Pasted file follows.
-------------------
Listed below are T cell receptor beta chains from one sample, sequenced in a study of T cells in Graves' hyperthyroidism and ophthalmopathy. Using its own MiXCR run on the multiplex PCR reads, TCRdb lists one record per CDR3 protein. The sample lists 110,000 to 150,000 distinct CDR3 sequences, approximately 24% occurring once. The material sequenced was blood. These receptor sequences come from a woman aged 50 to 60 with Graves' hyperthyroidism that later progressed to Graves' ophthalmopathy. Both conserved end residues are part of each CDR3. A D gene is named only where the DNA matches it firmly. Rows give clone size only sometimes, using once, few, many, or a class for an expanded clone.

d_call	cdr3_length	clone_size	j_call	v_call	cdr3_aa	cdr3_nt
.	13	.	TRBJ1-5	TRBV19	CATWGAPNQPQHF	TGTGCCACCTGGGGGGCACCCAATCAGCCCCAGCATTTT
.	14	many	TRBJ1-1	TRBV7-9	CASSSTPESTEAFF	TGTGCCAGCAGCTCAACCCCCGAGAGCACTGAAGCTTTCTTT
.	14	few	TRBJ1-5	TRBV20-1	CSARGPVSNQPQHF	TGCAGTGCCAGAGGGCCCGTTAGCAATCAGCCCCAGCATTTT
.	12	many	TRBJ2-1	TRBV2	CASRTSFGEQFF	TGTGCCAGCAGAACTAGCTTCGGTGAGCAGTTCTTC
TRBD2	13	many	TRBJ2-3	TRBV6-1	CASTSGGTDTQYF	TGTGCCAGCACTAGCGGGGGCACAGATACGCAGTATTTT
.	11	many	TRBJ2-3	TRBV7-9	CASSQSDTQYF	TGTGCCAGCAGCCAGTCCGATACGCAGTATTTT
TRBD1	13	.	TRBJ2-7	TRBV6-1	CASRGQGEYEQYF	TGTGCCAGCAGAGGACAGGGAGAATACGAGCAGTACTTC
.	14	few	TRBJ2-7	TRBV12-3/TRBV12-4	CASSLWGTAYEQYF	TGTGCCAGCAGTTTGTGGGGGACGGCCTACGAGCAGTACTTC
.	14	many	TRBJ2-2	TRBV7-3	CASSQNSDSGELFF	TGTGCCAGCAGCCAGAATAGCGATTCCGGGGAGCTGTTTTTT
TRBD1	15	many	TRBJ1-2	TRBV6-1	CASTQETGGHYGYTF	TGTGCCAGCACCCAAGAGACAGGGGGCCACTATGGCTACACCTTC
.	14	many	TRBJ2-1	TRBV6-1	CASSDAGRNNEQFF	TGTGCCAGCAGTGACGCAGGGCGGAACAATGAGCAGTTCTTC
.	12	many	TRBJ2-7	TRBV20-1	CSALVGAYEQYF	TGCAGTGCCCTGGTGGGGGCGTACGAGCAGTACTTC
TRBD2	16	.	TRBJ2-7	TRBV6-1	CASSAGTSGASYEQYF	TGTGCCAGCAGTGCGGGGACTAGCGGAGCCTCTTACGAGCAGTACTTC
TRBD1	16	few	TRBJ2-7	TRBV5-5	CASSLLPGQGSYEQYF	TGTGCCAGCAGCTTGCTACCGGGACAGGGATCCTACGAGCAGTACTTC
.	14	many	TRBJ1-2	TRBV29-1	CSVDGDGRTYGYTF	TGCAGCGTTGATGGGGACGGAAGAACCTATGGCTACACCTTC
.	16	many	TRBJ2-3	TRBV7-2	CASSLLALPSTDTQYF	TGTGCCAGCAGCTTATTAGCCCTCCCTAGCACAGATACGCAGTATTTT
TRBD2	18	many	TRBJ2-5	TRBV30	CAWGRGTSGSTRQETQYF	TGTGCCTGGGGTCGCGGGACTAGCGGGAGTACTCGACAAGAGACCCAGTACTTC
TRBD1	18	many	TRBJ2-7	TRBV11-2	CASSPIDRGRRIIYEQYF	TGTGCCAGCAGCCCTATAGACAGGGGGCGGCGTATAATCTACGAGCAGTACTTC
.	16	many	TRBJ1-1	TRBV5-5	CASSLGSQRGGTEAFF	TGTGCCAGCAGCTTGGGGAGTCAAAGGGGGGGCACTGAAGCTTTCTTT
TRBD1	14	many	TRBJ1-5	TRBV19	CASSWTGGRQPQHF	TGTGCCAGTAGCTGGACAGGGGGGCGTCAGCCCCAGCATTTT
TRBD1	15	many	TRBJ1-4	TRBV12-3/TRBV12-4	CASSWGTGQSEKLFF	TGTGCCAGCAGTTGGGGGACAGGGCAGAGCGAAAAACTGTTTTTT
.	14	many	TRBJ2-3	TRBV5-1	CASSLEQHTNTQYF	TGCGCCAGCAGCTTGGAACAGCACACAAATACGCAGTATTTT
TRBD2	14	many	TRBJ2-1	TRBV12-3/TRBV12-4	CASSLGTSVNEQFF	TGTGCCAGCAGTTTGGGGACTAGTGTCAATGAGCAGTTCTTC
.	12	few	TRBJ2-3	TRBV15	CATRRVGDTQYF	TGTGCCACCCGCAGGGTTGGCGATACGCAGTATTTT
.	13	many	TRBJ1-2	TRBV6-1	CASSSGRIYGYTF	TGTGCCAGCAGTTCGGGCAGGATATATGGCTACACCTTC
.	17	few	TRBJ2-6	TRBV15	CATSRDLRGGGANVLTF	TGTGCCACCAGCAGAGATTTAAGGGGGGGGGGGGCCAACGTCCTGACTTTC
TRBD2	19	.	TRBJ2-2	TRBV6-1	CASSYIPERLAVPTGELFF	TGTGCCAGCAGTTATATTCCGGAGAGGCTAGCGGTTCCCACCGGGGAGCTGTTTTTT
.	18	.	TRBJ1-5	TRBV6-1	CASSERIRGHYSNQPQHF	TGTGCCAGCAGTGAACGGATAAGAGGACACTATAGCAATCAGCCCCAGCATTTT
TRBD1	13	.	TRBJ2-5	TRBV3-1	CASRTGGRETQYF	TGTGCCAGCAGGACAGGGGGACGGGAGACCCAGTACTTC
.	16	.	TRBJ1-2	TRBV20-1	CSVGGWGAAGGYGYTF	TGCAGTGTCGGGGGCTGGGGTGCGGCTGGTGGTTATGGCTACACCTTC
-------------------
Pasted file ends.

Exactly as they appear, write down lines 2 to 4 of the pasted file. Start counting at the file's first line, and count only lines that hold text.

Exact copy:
d_call	cdr3_length	clone_size	j_call	v_call	cdr3_aa	cdr3_nt
.	13	.	TRBJ1-5	TRBV19	CATWGAPNQPQHF	TGTGCCACCTGGGGGGCACCCAATCAGCCCCAGCATTTT
.	14	many	TRBJ1-1	TRBV7-9	CASSSTPESTEAFF	TGTGCCAGCAGCTCAACCCCCGAGAGCACTGAAGCTTTCTTT